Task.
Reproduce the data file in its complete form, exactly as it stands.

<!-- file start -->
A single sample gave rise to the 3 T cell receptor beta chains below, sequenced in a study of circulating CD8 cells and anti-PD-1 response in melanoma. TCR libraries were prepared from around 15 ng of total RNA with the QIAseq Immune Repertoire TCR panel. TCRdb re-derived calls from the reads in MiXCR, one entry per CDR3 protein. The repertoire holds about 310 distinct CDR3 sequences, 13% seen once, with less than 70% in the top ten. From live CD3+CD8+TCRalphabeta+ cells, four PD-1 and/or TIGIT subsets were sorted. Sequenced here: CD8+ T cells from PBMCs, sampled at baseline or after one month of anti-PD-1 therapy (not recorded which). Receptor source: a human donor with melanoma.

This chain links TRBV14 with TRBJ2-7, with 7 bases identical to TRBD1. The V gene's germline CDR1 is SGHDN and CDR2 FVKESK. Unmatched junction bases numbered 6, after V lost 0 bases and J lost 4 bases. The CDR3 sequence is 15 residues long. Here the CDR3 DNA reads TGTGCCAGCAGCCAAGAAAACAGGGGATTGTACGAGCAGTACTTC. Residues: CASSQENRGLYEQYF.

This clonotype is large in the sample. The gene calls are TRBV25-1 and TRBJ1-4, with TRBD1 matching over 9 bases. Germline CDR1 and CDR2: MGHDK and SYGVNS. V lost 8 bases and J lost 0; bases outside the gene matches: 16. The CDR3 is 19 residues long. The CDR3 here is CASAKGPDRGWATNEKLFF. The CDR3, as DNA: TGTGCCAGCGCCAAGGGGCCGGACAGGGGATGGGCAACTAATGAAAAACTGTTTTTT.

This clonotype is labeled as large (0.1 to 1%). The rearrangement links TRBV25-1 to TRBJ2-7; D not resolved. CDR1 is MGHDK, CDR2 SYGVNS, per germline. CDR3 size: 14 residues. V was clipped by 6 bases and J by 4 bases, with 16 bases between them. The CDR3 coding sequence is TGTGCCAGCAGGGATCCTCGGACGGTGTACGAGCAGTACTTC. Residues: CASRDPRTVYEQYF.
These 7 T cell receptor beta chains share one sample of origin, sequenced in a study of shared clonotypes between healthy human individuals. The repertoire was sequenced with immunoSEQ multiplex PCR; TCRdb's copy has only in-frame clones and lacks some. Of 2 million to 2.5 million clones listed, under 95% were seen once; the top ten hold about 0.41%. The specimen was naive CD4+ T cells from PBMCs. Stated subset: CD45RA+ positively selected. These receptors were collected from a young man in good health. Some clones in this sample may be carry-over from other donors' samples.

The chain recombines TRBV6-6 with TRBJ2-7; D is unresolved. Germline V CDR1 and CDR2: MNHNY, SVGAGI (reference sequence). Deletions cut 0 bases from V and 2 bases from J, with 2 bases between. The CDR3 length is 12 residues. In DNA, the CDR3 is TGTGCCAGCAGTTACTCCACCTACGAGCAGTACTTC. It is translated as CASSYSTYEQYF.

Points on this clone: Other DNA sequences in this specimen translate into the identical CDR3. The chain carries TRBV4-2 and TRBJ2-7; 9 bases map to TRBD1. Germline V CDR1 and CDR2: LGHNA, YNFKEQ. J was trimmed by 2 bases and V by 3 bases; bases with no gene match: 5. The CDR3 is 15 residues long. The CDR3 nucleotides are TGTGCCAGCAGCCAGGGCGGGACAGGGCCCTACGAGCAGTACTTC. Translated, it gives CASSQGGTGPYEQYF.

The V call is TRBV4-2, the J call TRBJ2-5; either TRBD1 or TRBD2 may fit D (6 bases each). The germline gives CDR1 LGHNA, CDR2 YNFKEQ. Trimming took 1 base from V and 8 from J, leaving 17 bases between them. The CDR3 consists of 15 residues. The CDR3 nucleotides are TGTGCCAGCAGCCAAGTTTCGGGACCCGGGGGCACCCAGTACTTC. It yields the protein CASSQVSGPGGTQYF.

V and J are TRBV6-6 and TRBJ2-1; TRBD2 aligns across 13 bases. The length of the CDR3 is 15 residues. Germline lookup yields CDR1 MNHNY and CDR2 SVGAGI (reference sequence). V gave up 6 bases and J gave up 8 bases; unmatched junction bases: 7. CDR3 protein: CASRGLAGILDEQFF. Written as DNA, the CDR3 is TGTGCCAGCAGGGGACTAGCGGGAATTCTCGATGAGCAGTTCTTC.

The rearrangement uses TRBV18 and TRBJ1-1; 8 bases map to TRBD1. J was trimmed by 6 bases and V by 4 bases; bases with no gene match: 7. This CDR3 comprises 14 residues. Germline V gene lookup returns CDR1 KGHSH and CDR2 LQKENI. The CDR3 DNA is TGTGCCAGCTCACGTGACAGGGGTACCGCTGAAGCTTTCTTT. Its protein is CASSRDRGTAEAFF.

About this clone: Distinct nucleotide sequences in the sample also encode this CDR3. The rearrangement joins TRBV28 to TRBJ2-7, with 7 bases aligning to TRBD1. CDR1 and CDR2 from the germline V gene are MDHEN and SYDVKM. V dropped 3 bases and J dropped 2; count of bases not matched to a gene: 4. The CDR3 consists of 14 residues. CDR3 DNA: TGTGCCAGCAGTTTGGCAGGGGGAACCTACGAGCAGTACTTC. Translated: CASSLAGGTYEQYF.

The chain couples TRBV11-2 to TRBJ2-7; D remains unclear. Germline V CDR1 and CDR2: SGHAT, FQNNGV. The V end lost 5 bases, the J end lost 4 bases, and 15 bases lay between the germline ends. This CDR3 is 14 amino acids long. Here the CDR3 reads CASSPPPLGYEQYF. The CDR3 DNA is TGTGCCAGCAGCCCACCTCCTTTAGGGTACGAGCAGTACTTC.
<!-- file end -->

A single sample gave rise to the 3 T cell receptor beta chains below, sequenced in a study of circulating CD8 cells and anti-PD-1 response in melanoma. TCR libraries were prepared from around 15 ng of total RNA with the QIAseq Immune Repertoire TCR panel. TCRdb re-derived calls from the reads in MiXCR, one entry per CDR3 protein. The repertoire holds about 310 distinct CDR3 sequences, 13% seen once, with less than 70% in the top ten. From live CD3+CD8+TCRalphabeta+ cells, four PD-1 and/or TIGIT subsets were sorted. Sequenced here: CD8+ T cells from PBMCs, sampled at baseline or after one month of anti-PD-1 therapy (not recorded which). Receptor source: a human donor with melanoma.

This chain links TRBV14 with TRBJ2-7, with 7 bases identical to TRBD1. The V gene's germline CDR1 is SGHDN and CDR2 FVKESK. Unmatched junction bases numbered 6, after V lost 0 bases and J lost 4 bases. The CDR3 sequence is 15 residues long. Here the CDR3 DNA reads TGTGCCAGCAGCCAAGAAAACAGGGGATTGTACGAGCAGTACTTC. Residues: CASSQENRGLYEQYF.

This clonotype is large in the sample. The gene calls are TRBV25-1 and TRBJ1-4, with TRBD1 matching over 9 bases. Germline CDR1 and CDR2: MGHDK and SYGVNS. V lost 8 bases and J lost 0; bases outside the gene matches: 16. The CDR3 is 19 residues long. The CDR3 here is CASAKGPDRGWATNEKLFF. The CDR3, as DNA: TGTGCCAGCGCCAAGGGGCCGGACAGGGGATGGGCAACTAATGAAAAACTGTTTTTT.

This clonotype is labeled as large (0.1 to 1%). The rearrangement links TRBV25-1 to TRBJ2-7; D not resolved. CDR1 is MGHDK, CDR2 SYGVNS, per germline. CDR3 size: 14 residues. V was clipped by 6 bases and J by 4 bases, with 16 bases between them. The CDR3 coding sequence is TGTGCCAGCAGGGATCCTCGGACGGTGTACGAGCAGTACTTC. Residues: CASRDPRTVYEQYF.
These 7 T cell receptor beta chains share one sample of origin, sequenced in a study of shared clonotypes between healthy human individuals. The repertoire was sequenced with immunoSEQ multiplex PCR; TCRdb's copy has only in-frame clones and lacks some. Of 2 million to 2.5 million clones listed, under 95% were seen once; the top ten hold about 0.41%. The specimen was naive CD4+ T cells from PBMCs. Stated subset: CD45RA+ positively selected. These receptors were collected from a young man in good health. Some clones in this sample may be carry-over from other donors' samples.

The chain recombines TRBV6-6 with TRBJ2-7; D is unresolved. Germline V CDR1 and CDR2: MNHNY, SVGAGI (reference sequence). Deletions cut 0 bases from V and 2 bases from J, with 2 bases between. The CDR3 length is 12 residues. In DNA, the CDR3 is TGTGCCAGCAGTTACTCCACCTACGAGCAGTACTTC. It is translated as CASSYSTYEQYF.

Points on this clone: Other DNA sequences in this specimen translate into the identical CDR3. The chain carries TRBV4-2 and TRBJ2-7; 9 bases map to TRBD1. Germline V CDR1 and CDR2: LGHNA, YNFKEQ. J was trimmed by 2 bases and V by 3 bases; bases with no gene match: 5. The CDR3 is 15 residues long. The CDR3 nucleotides are TGTGCCAGCAGCCAGGGCGGGACAGGGCCCTACGAGCAGTACTTC. Translated, it gives CASSQGGTGPYEQYF.

The V call is TRBV4-2, the J call TRBJ2-5; either TRBD1 or TRBD2 may fit D (6 bases each). The germline gives CDR1 LGHNA, CDR2 YNFKEQ. Trimming took 1 base from V and 8 from J, leaving 17 bases between them. The CDR3 consists of 15 residues. The CDR3 nucleotides are TGTGCCAGCAGCCAAGTTTCGGGACCCGGGGGCACCCAGTACTTC. It yields the protein CASSQVSGPGGTQYF.

V and J are TRBV6-6 and TRBJ2-1; TRBD2 aligns across 13 bases. The length of the CDR3 is 15 residues. Germline lookup yields CDR1 MNHNY and CDR2 SVGAGI (reference sequence). V gave up 6 bases and J gave up 8 bases; unmatched junction bases: 7. CDR3 protein: CASRGLAGILDEQFF. Written as DNA, the CDR3 is TGTGCCAGCAGGGGACTAGCGGGAATTCTCGATGAGCAGTTCTTC.

The rearrangement uses TRBV18 and TRBJ1-1; 8 bases map to TRBD1. J was trimmed by 6 bases and V by 4 bases; bases with no gene match: 7. This CDR3 comprises 14 residues. Germline V gene lookup returns CDR1 KGHSH and CDR2 LQKENI. The CDR3 DNA is TGTGCCAGCTCACGTGACAGGGGTACCGCTGAAGCTTTCTTT. Its protein is CASSRDRGTAEAFF.

About this clone: Distinct nucleotide sequences in the sample also encode this CDR3. The rearrangement joins TRBV28 to TRBJ2-7, with 7 bases aligning to TRBD1. CDR1 and CDR2 from the germline V gene are MDHEN and SYDVKM. V dropped 3 bases and J dropped 2; count of bases not matched to a gene: 4. The CDR3 consists of 14 residues. CDR3 DNA: TGTGCCAGCAGTTTGGCAGGGGGAACCTACGAGCAGTACTTC. Translated: CASSLAGGTYEQYF.

The chain couples TRBV11-2 to TRBJ2-7; D remains unclear. Germline V CDR1 and CDR2: SGHAT, FQNNGV. The V end lost 5 bases, the J end lost 4 bases, and 15 bases lay between the germline ends. This CDR3 is 14 amino acids long. Here the CDR3 reads CASSPPPLGYEQYF. The CDR3 DNA is TGTGCCAGCAGCCCACCTCCTTTAGGGTACGAGCAGTACTTC.